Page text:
Jessica O'Connell

Where our TVs Go to Die

Between Benton and Peter Streets on Courtland Avenue lay three plastic bins. They are placed outside next to a large “FREE” sign, which catches my attention and draws my eyes to the accompanying words: “E-WASTE DROP OFF.” Since reading this sign I have wondered, what happens after a person drops off their slowly operating laptops and cords of unknown origin? What does such a place do with my outdated electronics? Where does it all go?

With these questions in mind I enter an unmarked door behind the drop-off boxes and meet Christine. She is sitting behind a desk and more than willing to answer my questions—she is the patient, organized grandma helping her son, and his seven year old son, deal with the never-empty bins outside their company’s shop, Carbon Footprint: Salvage and Recycle.

Christine’s job is to look at every cord, screen, audio device, router and tangled string of Christmas tree lights dropped off in those bins. She attends to each item, assesses its reusability and then decides if she will break it down. She identifies what is what, and then places like items next to one another.

Christine explains to me that Carbon Footprint’s goal is to divert these electronics from too easily ending up in the Region’s landfill on Erb Street. Given current practices, the Region predicts that the only landfill in Kitchener-Waterloo will be operational until 2030.

Carbon Footprint sells their sorted goods to a recycling company in Cambridge called Greentec. This company wants the electronics stripped so that their machines can easily shred and sell like bits to further downstream recyclers—those who sell and use our old bits to manufacture new ones.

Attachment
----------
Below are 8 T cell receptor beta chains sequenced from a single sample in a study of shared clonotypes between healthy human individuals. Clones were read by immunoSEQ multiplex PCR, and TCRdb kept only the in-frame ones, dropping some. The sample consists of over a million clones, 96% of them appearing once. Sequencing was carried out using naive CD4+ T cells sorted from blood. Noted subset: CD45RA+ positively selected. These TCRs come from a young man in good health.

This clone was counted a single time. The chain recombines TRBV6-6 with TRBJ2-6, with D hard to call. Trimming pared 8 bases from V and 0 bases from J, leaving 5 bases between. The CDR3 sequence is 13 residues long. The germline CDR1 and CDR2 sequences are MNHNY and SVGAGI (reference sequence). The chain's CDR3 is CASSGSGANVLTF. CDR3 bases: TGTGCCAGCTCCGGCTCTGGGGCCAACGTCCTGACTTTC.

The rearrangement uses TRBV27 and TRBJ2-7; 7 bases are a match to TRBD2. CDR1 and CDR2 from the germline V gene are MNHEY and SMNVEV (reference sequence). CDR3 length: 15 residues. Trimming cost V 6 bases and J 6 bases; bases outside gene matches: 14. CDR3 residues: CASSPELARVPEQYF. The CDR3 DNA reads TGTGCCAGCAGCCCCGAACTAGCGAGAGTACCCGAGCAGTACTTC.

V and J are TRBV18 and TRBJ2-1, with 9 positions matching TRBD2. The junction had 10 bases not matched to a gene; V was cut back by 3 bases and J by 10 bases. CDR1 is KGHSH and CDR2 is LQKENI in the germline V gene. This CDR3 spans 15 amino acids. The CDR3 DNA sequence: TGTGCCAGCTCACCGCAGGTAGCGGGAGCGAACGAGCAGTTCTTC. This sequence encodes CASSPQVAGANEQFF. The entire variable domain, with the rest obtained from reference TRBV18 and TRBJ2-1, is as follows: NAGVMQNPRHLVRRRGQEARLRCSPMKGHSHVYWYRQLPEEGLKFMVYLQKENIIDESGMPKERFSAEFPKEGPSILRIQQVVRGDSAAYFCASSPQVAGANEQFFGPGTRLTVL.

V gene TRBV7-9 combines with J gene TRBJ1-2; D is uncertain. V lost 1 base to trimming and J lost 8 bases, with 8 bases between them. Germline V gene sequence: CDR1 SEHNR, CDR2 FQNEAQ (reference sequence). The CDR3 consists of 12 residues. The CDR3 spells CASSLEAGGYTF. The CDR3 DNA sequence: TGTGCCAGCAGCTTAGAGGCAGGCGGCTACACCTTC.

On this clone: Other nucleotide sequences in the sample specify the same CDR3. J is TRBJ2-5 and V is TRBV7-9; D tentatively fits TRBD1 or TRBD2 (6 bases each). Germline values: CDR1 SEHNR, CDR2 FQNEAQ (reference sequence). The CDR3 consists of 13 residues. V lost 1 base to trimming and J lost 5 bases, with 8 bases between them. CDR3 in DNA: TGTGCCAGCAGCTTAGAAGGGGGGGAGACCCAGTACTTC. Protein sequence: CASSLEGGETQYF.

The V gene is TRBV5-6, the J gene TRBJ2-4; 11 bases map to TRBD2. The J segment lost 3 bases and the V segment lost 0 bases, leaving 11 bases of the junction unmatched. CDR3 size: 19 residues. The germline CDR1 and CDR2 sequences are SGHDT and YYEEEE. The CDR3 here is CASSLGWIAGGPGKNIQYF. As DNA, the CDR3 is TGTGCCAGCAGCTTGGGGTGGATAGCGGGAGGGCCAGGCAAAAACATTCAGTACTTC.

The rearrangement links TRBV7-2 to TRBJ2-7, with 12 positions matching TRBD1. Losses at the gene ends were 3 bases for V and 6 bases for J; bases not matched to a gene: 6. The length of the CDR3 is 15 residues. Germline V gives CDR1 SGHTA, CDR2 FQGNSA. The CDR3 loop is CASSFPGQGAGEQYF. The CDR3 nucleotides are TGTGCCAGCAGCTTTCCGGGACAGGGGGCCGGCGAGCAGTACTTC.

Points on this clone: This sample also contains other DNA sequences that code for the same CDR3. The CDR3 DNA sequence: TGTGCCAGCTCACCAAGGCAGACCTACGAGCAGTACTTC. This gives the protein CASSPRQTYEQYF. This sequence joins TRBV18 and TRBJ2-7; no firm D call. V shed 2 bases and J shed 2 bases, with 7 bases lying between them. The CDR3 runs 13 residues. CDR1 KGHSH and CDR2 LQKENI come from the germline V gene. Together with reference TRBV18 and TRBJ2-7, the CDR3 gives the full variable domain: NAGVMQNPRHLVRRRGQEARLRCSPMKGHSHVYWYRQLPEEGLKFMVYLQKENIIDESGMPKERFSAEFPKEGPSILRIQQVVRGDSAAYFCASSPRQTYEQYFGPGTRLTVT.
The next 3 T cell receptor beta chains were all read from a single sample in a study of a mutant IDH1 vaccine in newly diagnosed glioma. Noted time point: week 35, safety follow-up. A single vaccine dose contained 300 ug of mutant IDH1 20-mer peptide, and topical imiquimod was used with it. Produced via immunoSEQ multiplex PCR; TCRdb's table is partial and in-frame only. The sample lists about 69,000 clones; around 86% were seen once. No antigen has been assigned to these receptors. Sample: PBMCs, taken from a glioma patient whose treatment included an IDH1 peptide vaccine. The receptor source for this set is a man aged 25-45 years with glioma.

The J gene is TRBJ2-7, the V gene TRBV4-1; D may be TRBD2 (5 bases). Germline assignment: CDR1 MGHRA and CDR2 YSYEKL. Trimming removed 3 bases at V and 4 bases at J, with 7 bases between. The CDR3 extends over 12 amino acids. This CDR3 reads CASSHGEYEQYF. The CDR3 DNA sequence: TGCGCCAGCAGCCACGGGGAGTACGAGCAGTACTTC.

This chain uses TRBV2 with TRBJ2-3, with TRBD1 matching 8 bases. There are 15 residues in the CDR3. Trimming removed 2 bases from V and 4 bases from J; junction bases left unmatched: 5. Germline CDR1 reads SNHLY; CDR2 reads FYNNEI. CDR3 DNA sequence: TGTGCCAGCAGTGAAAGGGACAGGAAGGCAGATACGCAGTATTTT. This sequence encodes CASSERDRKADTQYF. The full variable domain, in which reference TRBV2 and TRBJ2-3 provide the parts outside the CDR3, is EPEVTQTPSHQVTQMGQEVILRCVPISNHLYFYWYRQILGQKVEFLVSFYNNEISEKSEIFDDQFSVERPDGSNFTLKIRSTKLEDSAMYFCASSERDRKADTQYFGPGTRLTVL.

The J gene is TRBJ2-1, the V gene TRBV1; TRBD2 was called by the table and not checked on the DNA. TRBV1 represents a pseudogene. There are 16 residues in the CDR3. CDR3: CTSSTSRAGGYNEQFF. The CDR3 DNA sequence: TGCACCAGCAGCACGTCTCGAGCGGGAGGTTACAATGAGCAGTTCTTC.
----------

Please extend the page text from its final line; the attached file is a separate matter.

Christine says that they are “not making a lot of money, but it’s keeping everything out of the landfill.”

And according to Christine, Carbon Footprint has so far diverted 118,335 pounds of electronics from the local landfill by sending e-waste to Greentec, and by offering a drop off site that is free and accessible from the curbside.

Christine’s grandson appears on the Carbon Footprint pamphlet that she prints out for me in her office. Pictured under the words “Eager Recycler!” he is shown on one of the company’s first father-son home pickups. Floyd, Christine’s son, drove around collecting his neighborhood’s e-waste after he distributed pamphlets in his community, slowly introducing his e-waste and metal diversion startup to local residents. Floyd aims to teach his son how he can “minimize the effects we are having on the environment.”

Once word of his service spread, Floyd bought the plastic bins and now electronics come to them, allowing more time to be spent disassembling, sorting and maximizing cleaner loads for Greentec.

They have also had to park a trailer for scrap-metal next to the bins because, as Christine exclaims, “people were dropping off everything!” They bring this trailer straight to Triple M Metal, which pays them a market price that barely covers the transportation costs and hassle to make the drop-off but at least, Christine repeats, “these things aren’t filling the landfill.”

In 2004 the region banned e-waste from recycling bins, while appliance and retail sales continue to steadily rise. Today e-waste can be dropped off at the landfill, but for a fee. Municipalities, now worrying about the safe disposal of junk alongside landfill capacities and heavy metal contamination, want to divert e-waste elsewhere. One strategy appears to be hope, namely that private entrepreneurs figure out the value of electronic trash and get to work.

Christine tells me she worked in a potato factory in Prince Edward Island for 20 years before coming to Ontario. Working and raising her kids, she explains, recycling was not on her radar.

These days, Christine thinks about recycling every day, as she sorts through barely recognizable material, discovering its value along the way. She says she is also learning something new every day, but hates that her hands are always black: colours from the metals get under her fingernails as she pulls our stuff apart, retrieving raw materials.

Before I leave she prints out Carbon Footprint’s number for me, using a label printer she recovered from one of the bins. She can’t believe someone was going to throw it out. After a little fiddling, it works perfectly.